Published August 7, 2012
If you find yourself in Haiti today, chances are you won’t see cholera if you’re not looking for it. You will not see bodies lining the roadside, ready to be buried. You will not watch as the sickest hang limp in the arms of loved ones on the back of moto-taxis as they look for an empty bed at a cholera treatment center. But cholera has not disappeared from Haiti.
Subtle, or not so subtle, reminders sit on concrete walls, scrawled in graffiti: "Aba MINISTA" and "MINISTA=Kolera" (Kreyol for "Against MINUSTAH [UN Peacekeepers]" and "MINUSTAH=Cholera"). Colorful paintings on the sides of buildings commissioned by Oxfam International with the words “Pou Pwotege Nou Kont Kolera” remind people to purify their water before drinking it. Hospitals have broken ground to create permanent cholera treatment centers (CTCs)—the temporary white tents that sprung up in the wake of an unexpected epidemic are almost a thing of the past.
Nearly two years after the initial outbreak, Haitians are adjusting to life with the ominous and ever-present cholera. The panic is subsiding as the disease becomes endemic to the environment—a new fixture in the long list of risks plaguing everyday life in Haiti.
Cholera appeared in Haiti in October 2010 with cases spiking along the banks of the Artibonite, the country’s longest river. The disease spread rapidly through the country, claiming over 3,000 lives and affecting all ten of the country’s departments in the first three months of the outbreak. News coverage showed dramatic scenes of hospitals overflowing with patients, faces gaunt and skin ashen from the extreme dehydration brought on by the water-borne bacteria. The disease, which hadn’t been recorded in Haiti in over a century, caused widespread alarm among both the public and the medical community.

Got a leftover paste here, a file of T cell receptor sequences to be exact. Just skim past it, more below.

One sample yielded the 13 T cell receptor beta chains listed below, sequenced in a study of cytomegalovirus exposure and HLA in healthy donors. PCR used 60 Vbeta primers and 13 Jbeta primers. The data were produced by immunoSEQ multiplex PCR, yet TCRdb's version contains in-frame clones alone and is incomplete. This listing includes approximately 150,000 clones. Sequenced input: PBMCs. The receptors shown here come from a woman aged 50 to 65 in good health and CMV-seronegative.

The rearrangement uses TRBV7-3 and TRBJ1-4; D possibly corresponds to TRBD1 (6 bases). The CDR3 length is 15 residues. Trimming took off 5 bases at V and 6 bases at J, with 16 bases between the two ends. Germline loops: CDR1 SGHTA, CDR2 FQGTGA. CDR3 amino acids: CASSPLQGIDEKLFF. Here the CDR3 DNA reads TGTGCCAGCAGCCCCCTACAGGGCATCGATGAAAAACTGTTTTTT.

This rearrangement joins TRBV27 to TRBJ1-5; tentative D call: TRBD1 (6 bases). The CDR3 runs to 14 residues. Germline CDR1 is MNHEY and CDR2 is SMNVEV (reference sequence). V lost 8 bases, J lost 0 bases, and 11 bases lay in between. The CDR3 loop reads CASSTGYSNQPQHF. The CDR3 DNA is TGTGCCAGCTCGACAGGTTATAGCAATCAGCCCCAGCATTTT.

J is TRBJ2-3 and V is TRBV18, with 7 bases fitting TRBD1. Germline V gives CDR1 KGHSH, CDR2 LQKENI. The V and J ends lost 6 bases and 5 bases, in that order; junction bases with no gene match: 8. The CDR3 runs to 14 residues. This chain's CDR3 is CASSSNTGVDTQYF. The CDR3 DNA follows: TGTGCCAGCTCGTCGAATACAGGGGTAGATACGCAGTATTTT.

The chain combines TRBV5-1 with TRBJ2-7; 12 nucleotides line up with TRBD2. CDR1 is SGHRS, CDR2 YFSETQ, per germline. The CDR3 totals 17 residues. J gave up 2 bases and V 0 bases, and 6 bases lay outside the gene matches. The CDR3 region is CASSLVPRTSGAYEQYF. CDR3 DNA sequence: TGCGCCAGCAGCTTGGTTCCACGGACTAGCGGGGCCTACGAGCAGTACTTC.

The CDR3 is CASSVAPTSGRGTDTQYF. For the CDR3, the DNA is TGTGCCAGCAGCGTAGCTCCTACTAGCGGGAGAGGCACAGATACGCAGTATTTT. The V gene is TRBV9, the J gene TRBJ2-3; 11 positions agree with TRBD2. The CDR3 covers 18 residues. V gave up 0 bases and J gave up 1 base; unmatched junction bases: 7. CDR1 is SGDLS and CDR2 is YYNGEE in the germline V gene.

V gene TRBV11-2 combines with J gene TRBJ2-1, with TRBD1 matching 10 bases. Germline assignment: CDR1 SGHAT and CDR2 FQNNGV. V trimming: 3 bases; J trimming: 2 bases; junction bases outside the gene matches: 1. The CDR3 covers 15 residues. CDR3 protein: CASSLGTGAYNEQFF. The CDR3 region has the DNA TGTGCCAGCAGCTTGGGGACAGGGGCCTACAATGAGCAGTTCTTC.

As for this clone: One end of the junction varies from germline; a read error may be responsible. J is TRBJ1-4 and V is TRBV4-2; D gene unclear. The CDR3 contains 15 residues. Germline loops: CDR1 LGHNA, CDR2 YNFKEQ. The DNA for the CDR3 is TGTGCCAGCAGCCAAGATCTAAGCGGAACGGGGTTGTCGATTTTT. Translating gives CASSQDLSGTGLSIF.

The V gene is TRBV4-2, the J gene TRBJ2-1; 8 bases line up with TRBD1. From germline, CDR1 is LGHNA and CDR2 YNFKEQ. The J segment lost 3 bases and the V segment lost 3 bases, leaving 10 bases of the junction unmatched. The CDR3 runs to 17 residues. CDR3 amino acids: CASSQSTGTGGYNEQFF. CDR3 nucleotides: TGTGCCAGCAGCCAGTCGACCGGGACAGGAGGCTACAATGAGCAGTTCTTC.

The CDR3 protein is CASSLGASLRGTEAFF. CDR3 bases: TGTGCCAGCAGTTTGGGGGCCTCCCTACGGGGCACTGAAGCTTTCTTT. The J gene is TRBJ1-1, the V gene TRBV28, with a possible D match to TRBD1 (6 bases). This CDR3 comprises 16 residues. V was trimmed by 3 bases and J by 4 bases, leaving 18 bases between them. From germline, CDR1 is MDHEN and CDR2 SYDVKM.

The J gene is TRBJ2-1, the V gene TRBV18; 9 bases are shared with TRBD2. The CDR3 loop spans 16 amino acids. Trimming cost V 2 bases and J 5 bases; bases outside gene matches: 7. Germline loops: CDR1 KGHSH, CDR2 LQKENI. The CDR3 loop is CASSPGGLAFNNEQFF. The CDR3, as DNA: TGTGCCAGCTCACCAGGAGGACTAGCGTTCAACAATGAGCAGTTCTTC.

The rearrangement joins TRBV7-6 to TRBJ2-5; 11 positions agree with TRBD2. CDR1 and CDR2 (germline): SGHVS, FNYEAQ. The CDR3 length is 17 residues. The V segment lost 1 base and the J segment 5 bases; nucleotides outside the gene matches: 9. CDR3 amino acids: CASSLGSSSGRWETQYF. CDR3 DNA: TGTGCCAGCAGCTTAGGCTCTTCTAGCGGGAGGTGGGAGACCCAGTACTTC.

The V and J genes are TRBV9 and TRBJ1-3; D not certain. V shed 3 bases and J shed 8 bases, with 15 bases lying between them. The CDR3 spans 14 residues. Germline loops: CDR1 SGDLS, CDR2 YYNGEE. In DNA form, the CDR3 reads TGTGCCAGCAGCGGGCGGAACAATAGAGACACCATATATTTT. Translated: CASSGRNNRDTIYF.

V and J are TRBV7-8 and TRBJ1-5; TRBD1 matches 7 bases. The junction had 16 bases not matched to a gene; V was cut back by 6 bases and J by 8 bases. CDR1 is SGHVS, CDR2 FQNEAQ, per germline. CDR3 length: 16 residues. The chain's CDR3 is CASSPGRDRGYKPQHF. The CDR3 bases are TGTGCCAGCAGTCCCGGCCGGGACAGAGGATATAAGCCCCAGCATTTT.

In the rural Artibonite Valley, the staff of Hôpital Albert Schweitzer experienced the devastating effects of the cholera outbreak from the very start. From October 17, 2010 through October 31, 2011, a total of 7,114 patients were admitted to their CTC. According to CTC admission statistics, the hospital treated 7 percent of all estimated cases in the Artibonite region in that year-long span.
Medical Director Silvia Ernst likened the influx of patients during the first rainy season after the outbreak to flipping on a light switch. Because cholera is a water-borne illness, seasonal rains make the disease more mobile. The Schweitzer hospital peaked with a daily admission of 132 new cases per day to its CTC during that rainy season, occurring from June 2011 to August 2011.
This summer marks the second rainy season since the disease made its first appearance in the country, and everyone was braced for the worst. When the rains arrived early, starting in April 2012 instead of May, case numbers began to rise. According to data from Medecins Sans Frontieres (Doctors Without Borders), the most dramatic spike in cases in the Port-au-Prince area occurred from the end of April to the end of May. Numbers rose from 384 cases during the 16th week of the year to 976 during the 18th week, peaking with 1,428 during the 21st week.